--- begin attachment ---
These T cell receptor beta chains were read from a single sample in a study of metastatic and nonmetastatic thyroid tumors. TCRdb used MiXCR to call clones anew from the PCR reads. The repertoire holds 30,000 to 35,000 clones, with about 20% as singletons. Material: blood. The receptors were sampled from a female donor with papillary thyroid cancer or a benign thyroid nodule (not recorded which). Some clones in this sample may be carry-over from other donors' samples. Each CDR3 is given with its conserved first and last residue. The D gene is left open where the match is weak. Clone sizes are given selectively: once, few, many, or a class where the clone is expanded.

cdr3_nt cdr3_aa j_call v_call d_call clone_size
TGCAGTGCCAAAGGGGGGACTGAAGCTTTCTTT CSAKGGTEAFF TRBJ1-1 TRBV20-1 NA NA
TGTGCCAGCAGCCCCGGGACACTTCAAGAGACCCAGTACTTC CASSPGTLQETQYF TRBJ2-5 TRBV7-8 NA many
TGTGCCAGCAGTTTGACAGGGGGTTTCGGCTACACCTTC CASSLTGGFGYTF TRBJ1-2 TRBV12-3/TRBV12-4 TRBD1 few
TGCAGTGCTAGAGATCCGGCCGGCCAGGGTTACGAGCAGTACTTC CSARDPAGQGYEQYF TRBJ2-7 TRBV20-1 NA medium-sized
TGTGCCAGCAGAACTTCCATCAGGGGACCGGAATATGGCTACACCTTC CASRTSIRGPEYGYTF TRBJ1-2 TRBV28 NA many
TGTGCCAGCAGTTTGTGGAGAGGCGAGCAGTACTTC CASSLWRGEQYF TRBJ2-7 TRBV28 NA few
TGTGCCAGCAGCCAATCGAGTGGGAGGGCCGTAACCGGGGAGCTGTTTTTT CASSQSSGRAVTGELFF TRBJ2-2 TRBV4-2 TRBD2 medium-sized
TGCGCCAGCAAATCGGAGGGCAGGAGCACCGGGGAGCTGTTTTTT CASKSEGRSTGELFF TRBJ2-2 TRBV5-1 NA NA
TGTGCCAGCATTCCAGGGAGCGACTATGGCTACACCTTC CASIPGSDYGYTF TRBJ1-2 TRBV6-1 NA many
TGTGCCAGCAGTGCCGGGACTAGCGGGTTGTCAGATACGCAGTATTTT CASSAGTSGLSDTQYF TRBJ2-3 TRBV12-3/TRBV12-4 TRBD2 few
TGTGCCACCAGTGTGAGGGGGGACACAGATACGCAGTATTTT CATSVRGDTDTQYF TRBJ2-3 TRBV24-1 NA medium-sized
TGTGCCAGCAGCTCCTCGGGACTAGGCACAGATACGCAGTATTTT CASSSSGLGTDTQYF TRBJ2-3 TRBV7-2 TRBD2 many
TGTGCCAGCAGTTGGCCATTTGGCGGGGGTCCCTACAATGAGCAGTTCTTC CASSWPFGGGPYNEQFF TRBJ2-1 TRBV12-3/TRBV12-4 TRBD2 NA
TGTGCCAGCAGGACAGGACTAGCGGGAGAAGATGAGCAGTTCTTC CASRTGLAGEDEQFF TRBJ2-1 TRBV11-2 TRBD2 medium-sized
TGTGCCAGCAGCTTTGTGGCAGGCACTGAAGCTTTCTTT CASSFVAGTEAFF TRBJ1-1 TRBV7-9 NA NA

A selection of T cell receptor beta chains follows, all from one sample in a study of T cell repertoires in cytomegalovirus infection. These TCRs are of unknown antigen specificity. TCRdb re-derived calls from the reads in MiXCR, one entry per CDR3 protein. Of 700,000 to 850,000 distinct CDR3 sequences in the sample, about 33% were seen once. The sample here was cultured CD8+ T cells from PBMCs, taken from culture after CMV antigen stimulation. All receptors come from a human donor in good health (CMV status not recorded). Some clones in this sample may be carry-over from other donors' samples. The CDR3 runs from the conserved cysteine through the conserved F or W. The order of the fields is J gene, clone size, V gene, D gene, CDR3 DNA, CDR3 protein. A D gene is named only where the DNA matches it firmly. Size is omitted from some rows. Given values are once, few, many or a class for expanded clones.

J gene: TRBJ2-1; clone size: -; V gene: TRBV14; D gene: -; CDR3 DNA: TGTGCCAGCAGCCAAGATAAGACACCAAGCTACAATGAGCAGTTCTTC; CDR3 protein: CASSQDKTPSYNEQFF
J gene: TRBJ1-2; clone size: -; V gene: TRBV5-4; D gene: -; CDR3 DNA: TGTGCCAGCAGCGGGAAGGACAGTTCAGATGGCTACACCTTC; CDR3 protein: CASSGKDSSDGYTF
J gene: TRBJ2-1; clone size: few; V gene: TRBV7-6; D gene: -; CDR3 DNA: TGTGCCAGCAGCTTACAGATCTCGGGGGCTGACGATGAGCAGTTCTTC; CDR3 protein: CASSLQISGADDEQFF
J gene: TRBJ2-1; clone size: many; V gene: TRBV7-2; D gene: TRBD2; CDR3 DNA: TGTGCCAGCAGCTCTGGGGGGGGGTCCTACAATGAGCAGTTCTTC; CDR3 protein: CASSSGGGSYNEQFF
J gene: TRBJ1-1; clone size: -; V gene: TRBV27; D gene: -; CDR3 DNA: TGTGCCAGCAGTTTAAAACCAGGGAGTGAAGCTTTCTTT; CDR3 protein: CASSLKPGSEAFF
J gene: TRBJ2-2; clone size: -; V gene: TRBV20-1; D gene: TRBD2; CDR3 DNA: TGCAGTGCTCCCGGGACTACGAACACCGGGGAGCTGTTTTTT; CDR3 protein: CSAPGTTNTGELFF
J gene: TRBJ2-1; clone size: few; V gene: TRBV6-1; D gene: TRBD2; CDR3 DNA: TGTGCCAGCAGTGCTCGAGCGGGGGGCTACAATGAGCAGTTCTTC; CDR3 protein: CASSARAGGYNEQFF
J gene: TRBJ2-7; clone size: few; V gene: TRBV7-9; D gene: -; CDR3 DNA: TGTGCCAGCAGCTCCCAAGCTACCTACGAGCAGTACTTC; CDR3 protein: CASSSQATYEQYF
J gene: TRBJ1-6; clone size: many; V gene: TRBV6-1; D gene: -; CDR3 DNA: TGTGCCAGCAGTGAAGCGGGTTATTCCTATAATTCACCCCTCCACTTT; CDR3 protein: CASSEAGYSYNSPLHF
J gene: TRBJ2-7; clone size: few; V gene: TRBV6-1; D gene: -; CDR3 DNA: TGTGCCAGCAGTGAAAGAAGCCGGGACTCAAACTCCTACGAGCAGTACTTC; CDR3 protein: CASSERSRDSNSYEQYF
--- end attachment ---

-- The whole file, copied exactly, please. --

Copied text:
These T cell receptor beta chains were read from a single sample in a study of metastatic and nonmetastatic thyroid tumors. TCRdb used MiXCR to call clones anew from the PCR reads. The repertoire holds 30,000 to 35,000 clones, with about 20% as singletons. Material: blood. The receptors were sampled from a female donor with papillary thyroid cancer or a benign thyroid nodule (not recorded which). Some clones in this sample may be carry-over from other donors' samples. Each CDR3 is given with its conserved first and last residue. The D gene is left open where the match is weak. Clone sizes are given selectively: once, few, many, or a class where the clone is expanded.

cdr3_nt cdr3_aa j_call v_call d_call clone_size
TGCAGTGCCAAAGGGGGGACTGAAGCTTTCTTT CSAKGGTEAFF TRBJ1-1 TRBV20-1 NA NA
TGTGCCAGCAGCCCCGGGACACTTCAAGAGACCCAGTACTTC CASSPGTLQETQYF TRBJ2-5 TRBV7-8 NA many
TGTGCCAGCAGTTTGACAGGGGGTTTCGGCTACACCTTC CASSLTGGFGYTF TRBJ1-2 TRBV12-3/TRBV12-4 TRBD1 few
TGCAGTGCTAGAGATCCGGCCGGCCAGGGTTACGAGCAGTACTTC CSARDPAGQGYEQYF TRBJ2-7 TRBV20-1 NA medium-sized
TGTGCCAGCAGAACTTCCATCAGGGGACCGGAATATGGCTACACCTTC CASRTSIRGPEYGYTF TRBJ1-2 TRBV28 NA many
TGTGCCAGCAGTTTGTGGAGAGGCGAGCAGTACTTC CASSLWRGEQYF TRBJ2-7 TRBV28 NA few
TGTGCCAGCAGCCAATCGAGTGGGAGGGCCGTAACCGGGGAGCTGTTTTTT CASSQSSGRAVTGELFF TRBJ2-2 TRBV4-2 TRBD2 medium-sized
TGCGCCAGCAAATCGGAGGGCAGGAGCACCGGGGAGCTGTTTTTT CASKSEGRSTGELFF TRBJ2-2 TRBV5-1 NA NA
TGTGCCAGCATTCCAGGGAGCGACTATGGCTACACCTTC CASIPGSDYGYTF TRBJ1-2 TRBV6-1 NA many
TGTGCCAGCAGTGCCGGGACTAGCGGGTTGTCAGATACGCAGTATTTT CASSAGTSGLSDTQYF TRBJ2-3 TRBV12-3/TRBV12-4 TRBD2 few
TGTGCCACCAGTGTGAGGGGGGACACAGATACGCAGTATTTT CATSVRGDTDTQYF TRBJ2-3 TRBV24-1 NA medium-sized
TGTGCCAGCAGCTCCTCGGGACTAGGCACAGATACGCAGTATTTT CASSSSGLGTDTQYF TRBJ2-3 TRBV7-2 TRBD2 many
TGTGCCAGCAGTTGGCCATTTGGCGGGGGTCCCTACAATGAGCAGTTCTTC CASSWPFGGGPYNEQFF TRBJ2-1 TRBV12-3/TRBV12-4 TRBD2 NA
TGTGCCAGCAGGACAGGACTAGCGGGAGAAGATGAGCAGTTCTTC CASRTGLAGEDEQFF TRBJ2-1 TRBV11-2 TRBD2 medium-sized
TGTGCCAGCAGCTTTGTGGCAGGCACTGAAGCTTTCTTT CASSFVAGTEAFF TRBJ1-1 TRBV7-9 NA NA

A selection of T cell receptor beta chains follows, all from one sample in a study of T cell repertoires in cytomegalovirus infection. These TCRs are of unknown antigen specificity. TCRdb re-derived calls from the reads in MiXCR, one entry per CDR3 protein. Of 700,000 to 850,000 distinct CDR3 sequences in the sample, about 33% were seen once. The sample here was cultured CD8+ T cells from PBMCs, taken from culture after CMV antigen stimulation. All receptors come from a human donor in good health (CMV status not recorded). Some clones in this sample may be carry-over from other donors' samples. The CDR3 runs from the conserved cysteine through the conserved F or W. The order of the fields is J gene, clone size, V gene, D gene, CDR3 DNA, CDR3 protein. A D gene is named only where the DNA matches it firmly. Size is omitted from some rows. Given values are once, few, many or a class for expanded clones.

J gene: TRBJ2-1; clone size: -; V gene: TRBV14; D gene: -; CDR3 DNA: TGTGCCAGCAGCCAAGATAAGACACCAAGCTACAATGAGCAGTTCTTC; CDR3 protein: CASSQDKTPSYNEQFF
J gene: TRBJ1-2; clone size: -; V gene: TRBV5-4; D gene: -; CDR3 DNA: TGTGCCAGCAGCGGGAAGGACAGTTCAGATGGCTACACCTTC; CDR3 protein: CASSGKDSSDGYTF
J gene: TRBJ2-1; clone size: few; V gene: TRBV7-6; D gene: -; CDR3 DNA: TGTGCCAGCAGCTTACAGATCTCGGGGGCTGACGATGAGCAGTTCTTC; CDR3 protein: CASSLQISGADDEQFF
J gene: TRBJ2-1; clone size: many; V gene: TRBV7-2; D gene: TRBD2; CDR3 DNA: TGTGCCAGCAGCTCTGGGGGGGGGTCCTACAATGAGCAGTTCTTC; CDR3 protein: CASSSGGGSYNEQFF
J gene: TRBJ1-1; clone size: -; V gene: TRBV27; D gene: -; CDR3 DNA: TGTGCCAGCAGTTTAAAACCAGGGAGTGAAGCTTTCTTT; CDR3 protein: CASSLKPGSEAFF
J gene: TRBJ2-2; clone size: -; V gene: TRBV20-1; D gene: TRBD2; CDR3 DNA: TGCAGTGCTCCCGGGACTACGAACACCGGGGAGCTGTTTTTT; CDR3 protein: CSAPGTTNTGELFF
J gene: TRBJ2-1; clone size: few; V gene: TRBV6-1; D gene: TRBD2; CDR3 DNA: TGTGCCAGCAGTGCTCGAGCGGGGGGCTACAATGAGCAGTTCTTC; CDR3 protein: CASSARAGGYNEQFF
J gene: TRBJ2-7; clone size: few; V gene: TRBV7-9; D gene: -; CDR3 DNA: TGTGCCAGCAGCTCCCAAGCTACCTACGAGCAGTACTTC; CDR3 protein: CASSSQATYEQYF
J gene: TRBJ1-6; clone size: many; V gene: TRBV6-1; D gene: -; CDR3 DNA: TGTGCCAGCAGTGAAGCGGGTTATTCCTATAATTCACCCCTCCACTTT; CDR3 protein: CASSEAGYSYNSPLHF
J gene: TRBJ2-7; clone size: few; V gene: TRBV6-1; D gene: -; CDR3 DNA: TGTGCCAGCAGTGAAAGAAGCCGGGACTCAAACTCCTACGAGCAGTACTTC; CDR3 protein: CASSERSRDSNSYEQYF